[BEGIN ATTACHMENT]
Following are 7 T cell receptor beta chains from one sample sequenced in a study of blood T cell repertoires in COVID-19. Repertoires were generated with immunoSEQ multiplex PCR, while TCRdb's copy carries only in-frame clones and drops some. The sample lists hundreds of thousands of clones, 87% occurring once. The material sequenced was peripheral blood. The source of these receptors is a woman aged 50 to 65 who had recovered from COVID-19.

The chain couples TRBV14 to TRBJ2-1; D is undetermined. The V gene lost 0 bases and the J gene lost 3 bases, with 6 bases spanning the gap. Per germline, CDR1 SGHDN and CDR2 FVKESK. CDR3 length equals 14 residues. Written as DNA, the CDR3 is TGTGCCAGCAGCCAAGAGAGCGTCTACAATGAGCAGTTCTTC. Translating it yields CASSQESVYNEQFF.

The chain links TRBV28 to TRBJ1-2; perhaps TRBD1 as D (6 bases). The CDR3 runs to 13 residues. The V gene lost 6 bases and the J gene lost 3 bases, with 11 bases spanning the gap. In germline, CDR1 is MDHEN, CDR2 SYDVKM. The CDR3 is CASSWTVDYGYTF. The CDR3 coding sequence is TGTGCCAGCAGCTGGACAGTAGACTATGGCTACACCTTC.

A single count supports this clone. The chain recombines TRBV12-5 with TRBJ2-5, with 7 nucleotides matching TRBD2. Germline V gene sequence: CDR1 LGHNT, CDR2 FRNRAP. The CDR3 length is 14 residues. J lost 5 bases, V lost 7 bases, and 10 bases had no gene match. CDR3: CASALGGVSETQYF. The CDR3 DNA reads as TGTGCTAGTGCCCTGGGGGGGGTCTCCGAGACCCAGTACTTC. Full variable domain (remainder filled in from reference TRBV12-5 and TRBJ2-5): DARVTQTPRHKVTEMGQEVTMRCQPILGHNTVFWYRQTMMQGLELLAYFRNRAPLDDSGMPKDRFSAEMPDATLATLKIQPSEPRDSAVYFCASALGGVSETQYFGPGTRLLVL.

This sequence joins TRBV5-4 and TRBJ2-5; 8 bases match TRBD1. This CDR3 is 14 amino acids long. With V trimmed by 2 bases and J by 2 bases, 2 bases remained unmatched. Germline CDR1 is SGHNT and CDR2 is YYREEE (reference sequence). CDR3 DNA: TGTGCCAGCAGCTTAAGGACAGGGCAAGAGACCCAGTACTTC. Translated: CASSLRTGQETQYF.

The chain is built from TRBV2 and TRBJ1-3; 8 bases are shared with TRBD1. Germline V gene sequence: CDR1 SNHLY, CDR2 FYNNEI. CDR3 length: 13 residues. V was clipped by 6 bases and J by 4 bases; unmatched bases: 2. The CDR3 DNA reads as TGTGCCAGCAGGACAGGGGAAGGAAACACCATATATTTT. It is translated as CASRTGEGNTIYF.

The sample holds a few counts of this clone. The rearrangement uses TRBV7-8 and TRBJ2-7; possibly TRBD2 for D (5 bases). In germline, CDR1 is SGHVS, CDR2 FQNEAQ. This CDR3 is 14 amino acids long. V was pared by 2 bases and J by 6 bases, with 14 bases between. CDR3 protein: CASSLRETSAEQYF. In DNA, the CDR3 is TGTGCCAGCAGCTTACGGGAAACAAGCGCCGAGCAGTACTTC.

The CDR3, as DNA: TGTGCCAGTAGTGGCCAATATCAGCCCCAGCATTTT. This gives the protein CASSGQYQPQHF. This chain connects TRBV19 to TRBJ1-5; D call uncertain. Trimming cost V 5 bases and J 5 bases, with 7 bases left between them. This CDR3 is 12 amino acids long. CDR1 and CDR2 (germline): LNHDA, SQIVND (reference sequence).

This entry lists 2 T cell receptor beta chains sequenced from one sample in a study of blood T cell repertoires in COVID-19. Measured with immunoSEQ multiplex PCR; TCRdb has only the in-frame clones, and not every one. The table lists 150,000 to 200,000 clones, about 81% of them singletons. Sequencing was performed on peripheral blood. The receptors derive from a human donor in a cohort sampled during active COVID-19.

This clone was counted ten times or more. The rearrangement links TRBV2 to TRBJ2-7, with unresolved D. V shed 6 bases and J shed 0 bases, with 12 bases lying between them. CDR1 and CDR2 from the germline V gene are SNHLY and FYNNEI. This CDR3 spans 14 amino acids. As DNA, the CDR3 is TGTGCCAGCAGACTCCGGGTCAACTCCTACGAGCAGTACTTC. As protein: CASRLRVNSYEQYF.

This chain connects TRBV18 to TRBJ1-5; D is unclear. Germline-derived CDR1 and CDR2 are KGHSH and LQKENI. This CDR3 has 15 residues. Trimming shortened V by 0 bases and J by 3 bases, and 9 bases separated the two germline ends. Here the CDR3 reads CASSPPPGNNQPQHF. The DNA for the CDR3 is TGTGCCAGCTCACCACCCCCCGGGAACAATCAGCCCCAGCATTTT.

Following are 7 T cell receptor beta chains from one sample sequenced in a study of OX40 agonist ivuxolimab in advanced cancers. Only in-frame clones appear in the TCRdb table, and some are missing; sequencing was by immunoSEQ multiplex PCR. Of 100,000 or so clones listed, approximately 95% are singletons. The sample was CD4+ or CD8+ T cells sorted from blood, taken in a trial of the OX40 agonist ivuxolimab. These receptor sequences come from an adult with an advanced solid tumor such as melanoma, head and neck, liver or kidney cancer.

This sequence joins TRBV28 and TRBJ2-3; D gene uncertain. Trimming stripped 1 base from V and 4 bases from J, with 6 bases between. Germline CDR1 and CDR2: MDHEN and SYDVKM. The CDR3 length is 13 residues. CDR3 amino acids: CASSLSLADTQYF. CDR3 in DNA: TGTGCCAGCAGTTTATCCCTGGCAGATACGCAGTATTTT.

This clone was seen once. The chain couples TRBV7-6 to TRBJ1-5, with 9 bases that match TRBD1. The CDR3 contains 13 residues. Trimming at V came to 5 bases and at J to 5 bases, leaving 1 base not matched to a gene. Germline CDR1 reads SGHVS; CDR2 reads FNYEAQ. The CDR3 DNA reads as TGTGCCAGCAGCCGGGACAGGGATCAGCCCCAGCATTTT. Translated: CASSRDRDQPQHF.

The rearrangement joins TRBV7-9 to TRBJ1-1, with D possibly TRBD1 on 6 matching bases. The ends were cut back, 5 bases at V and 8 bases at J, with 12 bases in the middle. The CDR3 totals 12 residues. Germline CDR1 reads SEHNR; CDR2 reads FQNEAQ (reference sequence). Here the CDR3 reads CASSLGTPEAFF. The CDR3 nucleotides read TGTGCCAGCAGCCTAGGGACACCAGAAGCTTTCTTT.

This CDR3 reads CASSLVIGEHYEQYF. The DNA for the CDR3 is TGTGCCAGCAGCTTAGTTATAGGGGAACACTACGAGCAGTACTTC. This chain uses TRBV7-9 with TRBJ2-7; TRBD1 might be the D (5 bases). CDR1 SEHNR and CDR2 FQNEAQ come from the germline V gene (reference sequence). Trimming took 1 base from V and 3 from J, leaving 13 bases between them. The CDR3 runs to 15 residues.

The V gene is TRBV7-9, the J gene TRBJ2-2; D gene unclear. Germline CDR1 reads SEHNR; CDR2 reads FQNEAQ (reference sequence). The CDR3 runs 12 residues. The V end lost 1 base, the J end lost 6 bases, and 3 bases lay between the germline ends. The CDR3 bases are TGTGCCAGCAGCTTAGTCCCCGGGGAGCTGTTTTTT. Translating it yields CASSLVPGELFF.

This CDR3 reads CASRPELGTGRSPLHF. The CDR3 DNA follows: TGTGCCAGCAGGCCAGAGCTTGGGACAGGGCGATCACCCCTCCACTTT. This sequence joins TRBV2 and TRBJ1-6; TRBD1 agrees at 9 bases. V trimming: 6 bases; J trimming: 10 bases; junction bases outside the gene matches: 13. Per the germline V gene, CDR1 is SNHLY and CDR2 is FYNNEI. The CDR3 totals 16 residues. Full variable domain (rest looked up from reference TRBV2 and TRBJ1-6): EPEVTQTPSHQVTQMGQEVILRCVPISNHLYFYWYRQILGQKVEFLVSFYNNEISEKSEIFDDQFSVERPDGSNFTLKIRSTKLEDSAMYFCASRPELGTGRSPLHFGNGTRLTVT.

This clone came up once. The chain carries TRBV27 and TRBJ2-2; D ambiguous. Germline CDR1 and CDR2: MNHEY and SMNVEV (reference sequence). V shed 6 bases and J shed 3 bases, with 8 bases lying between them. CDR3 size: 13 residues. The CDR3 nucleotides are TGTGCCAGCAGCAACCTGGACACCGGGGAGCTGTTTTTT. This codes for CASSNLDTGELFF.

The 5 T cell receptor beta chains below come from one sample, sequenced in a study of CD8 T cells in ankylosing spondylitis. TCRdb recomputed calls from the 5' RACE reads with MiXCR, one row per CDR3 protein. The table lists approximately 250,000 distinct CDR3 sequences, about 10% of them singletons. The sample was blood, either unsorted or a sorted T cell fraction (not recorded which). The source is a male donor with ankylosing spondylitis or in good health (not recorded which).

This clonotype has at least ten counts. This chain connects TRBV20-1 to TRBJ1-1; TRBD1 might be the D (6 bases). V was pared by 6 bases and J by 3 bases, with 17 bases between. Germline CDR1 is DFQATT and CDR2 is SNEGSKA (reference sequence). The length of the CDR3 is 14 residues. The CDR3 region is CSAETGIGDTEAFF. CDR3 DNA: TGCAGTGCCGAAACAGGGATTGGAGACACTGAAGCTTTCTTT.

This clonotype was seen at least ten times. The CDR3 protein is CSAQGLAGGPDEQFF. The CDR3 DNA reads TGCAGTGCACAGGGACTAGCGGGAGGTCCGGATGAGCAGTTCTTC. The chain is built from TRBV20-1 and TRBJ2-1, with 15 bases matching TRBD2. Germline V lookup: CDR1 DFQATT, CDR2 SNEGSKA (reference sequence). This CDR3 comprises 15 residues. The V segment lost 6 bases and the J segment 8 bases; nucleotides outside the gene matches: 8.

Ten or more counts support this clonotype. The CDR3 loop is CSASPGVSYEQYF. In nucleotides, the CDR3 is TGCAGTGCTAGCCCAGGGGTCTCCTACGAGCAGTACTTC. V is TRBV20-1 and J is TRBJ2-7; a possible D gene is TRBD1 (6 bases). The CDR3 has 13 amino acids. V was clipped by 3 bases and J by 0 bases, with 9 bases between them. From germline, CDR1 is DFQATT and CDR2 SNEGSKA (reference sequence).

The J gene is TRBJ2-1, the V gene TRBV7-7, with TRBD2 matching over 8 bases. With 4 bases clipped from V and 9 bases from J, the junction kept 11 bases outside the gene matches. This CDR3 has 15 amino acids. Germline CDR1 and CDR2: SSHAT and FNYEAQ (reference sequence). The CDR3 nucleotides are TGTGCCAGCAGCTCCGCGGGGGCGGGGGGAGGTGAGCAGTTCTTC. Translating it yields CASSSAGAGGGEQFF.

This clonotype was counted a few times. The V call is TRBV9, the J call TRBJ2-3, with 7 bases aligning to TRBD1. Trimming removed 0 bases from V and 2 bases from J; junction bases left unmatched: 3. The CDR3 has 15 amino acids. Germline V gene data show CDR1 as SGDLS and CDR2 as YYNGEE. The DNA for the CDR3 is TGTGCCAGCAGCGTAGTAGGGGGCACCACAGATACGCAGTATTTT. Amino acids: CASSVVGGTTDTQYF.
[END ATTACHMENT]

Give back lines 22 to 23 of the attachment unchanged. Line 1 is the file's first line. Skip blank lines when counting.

This clonotype was seen at least ten times. The CDR3 protein is CSAQGLAGGPDEQFF. The CDR3 DNA reads TGCAGTGCACAGGGACTAGCGGGAGGTCCGGATGAGCAGTTCTTC. The chain is built from TRBV20-1 and TRBJ2-1, with 15 bases matching TRBD2. Germline V lookup: CDR1 DFQATT, CDR2 SNEGSKA (reference sequence). This CDR3 comprises 15 residues. The V segment lost 6 bases and the J segment 8 bases; nucleotides outside the gene matches: 8.

Ten or more counts support this clonotype. The CDR3 loop is CSASPGVSYEQYF. In nucleotides, the CDR3 is TGCAGTGCTAGCCCAGGGGTCTCCTACGAGCAGTACTTC. V is TRBV20-1 and J is TRBJ2-7; a possible D gene is TRBD1 (6 bases). The CDR3 has 13 amino acids. V was clipped by 3 bases and J by 0 bases, with 9 bases between them. From germline, CDR1 is DFQATT and CDR2 SNEGSKA (reference sequence).